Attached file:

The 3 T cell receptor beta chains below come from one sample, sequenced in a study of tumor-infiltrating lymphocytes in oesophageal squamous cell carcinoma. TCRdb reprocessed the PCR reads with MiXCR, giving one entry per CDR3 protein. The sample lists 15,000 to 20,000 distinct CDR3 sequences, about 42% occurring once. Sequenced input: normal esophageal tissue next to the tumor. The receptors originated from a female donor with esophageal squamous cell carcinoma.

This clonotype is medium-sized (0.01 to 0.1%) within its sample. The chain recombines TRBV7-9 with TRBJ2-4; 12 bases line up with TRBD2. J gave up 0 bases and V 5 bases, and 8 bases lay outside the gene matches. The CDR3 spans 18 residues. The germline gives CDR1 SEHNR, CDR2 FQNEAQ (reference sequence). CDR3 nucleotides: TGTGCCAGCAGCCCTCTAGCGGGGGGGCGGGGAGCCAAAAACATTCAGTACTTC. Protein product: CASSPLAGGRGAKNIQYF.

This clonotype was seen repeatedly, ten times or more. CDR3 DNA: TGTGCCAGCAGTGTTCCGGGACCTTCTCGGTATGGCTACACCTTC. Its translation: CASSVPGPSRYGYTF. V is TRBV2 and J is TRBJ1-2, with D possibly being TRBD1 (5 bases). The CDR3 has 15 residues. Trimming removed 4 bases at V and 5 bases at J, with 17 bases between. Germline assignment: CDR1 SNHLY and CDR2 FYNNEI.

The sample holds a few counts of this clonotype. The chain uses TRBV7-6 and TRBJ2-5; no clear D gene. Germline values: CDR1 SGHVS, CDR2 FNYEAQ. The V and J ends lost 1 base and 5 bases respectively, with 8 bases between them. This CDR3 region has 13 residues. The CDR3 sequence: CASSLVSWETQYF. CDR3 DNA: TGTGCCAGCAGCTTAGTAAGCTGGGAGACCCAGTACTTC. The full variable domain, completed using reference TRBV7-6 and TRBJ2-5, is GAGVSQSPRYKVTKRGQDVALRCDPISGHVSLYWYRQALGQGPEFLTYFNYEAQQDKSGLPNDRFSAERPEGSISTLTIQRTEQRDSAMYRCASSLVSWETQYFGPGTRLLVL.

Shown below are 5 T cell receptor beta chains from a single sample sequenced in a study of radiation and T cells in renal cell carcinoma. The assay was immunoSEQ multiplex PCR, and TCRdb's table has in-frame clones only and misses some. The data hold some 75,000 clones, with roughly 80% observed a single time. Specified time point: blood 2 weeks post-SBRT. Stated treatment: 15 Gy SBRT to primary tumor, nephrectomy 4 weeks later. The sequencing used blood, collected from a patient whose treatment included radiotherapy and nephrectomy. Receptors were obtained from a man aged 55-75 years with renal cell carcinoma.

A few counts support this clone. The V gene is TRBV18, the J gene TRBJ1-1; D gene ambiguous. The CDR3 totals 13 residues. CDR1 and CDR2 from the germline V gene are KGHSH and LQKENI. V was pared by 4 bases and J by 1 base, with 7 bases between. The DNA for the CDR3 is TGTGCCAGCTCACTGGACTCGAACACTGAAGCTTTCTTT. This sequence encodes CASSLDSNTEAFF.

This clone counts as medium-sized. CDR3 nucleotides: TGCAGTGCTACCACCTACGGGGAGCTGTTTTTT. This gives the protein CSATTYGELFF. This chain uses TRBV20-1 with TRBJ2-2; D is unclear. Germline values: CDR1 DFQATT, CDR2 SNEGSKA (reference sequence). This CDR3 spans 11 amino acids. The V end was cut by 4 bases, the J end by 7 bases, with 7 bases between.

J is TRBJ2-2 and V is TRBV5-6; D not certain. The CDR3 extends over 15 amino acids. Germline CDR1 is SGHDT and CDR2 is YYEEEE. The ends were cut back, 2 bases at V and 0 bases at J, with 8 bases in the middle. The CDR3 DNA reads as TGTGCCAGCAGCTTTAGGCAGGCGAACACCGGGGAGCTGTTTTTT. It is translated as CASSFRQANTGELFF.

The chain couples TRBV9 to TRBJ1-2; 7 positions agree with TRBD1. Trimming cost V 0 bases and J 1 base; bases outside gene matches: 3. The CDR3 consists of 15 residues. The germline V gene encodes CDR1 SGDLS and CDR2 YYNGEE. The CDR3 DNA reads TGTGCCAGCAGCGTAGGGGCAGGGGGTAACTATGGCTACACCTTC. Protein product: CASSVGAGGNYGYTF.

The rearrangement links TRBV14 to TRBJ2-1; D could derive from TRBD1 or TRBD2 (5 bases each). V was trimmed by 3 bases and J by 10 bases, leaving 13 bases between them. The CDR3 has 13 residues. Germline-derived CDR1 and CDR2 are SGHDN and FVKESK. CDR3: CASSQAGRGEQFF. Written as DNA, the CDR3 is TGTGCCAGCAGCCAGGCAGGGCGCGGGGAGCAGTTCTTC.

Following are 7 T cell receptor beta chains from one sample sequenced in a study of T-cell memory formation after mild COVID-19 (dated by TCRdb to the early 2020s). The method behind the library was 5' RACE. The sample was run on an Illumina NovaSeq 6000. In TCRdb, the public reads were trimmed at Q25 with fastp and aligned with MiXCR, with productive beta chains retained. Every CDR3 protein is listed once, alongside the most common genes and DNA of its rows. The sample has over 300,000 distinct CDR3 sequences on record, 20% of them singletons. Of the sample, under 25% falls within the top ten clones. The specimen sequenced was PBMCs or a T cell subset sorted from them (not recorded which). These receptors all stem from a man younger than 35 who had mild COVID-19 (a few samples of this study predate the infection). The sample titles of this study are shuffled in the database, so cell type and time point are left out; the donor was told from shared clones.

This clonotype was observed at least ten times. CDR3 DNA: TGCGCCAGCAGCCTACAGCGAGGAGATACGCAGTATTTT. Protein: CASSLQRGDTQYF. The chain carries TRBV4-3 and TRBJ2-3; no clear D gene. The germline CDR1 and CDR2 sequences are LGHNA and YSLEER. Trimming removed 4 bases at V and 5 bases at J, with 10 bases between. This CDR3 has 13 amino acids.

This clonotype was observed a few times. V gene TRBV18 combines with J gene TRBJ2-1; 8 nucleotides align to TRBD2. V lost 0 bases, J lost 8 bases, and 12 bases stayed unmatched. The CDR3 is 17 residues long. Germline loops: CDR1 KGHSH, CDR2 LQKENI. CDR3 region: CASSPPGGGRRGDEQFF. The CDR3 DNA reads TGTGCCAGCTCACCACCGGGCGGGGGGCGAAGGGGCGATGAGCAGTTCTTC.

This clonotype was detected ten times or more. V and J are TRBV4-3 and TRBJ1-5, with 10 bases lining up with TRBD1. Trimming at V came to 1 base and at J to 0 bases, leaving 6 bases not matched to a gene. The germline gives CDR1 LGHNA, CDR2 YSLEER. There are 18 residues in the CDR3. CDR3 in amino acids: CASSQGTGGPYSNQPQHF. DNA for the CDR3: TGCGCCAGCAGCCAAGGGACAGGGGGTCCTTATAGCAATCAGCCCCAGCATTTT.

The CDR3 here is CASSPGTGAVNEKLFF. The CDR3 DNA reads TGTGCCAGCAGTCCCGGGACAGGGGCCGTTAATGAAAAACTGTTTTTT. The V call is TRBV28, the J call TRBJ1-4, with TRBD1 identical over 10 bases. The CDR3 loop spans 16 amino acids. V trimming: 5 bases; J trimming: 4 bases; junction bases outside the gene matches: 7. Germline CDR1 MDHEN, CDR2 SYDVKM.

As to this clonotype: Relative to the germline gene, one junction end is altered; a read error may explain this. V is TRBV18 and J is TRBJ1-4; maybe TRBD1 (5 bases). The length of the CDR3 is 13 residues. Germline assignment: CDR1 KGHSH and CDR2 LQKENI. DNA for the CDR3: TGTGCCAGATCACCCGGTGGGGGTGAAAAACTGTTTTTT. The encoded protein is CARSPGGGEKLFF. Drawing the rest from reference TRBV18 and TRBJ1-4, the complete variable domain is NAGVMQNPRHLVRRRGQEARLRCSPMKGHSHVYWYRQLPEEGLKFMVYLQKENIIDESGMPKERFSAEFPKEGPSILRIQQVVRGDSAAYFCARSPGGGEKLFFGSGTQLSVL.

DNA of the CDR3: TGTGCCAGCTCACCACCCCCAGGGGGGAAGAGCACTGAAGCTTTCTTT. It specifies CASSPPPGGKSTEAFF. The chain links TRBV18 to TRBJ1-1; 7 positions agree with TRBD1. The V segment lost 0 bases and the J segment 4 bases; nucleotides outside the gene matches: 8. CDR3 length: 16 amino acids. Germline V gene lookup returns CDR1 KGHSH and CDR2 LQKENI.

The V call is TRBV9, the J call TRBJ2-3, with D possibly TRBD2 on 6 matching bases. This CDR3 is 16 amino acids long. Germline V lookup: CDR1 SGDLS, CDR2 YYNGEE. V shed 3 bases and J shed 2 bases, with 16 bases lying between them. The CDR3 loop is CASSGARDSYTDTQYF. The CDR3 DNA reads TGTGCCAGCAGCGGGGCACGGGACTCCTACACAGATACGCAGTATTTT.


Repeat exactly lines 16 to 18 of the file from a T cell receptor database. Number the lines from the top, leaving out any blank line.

As to this clonotype: Relative to the germline gene, one junction end is altered; a read error may explain this. V is TRBV18 and J is TRBJ1-4; maybe TRBD1 (5 bases). The length of the CDR3 is 13 residues. Germline assignment: CDR1 KGHSH and CDR2 LQKENI. DNA for the CDR3: TGTGCCAGATCACCCGGTGGGGGTGAAAAACTGTTTTTT. The encoded protein is CARSPGGGEKLFF. Drawing the rest from reference TRBV18 and TRBJ1-4, the complete variable domain is NAGVMQNPRHLVRRRGQEARLRCSPMKGHSHVYWYRQLPEEGLKFMVYLQKENIIDESGMPKERFSAEFPKEGPSILRIQQVVRGDSAAYFCARSPGGGEKLFFGSGTQLSVL.

DNA of the CDR3: TGTGCCAGCTCACCACCCCCAGGGGGGAAGAGCACTGAAGCTTTCTTT. It specifies CASSPPPGGKSTEAFF. The chain links TRBV18 to TRBJ1-1; 7 positions agree with TRBD1. The V segment lost 0 bases and the J segment 4 bases; nucleotides outside the gene matches: 8. CDR3 length: 16 amino acids. Germline V gene lookup returns CDR1 KGHSH and CDR2 LQKENI.

The V call is TRBV9, the J call TRBJ2-3, with D possibly TRBD2 on 6 matching bases. This CDR3 is 16 amino acids long. Germline V lookup: CDR1 SGDLS, CDR2 YYNGEE. V shed 3 bases and J shed 2 bases, with 16 bases lying between them. The CDR3 loop is CASSGARDSYTDTQYF. The CDR3 DNA reads TGTGCCAGCAGCGGGGCACGGGACTCCTACACAGATACGCAGTATTTT.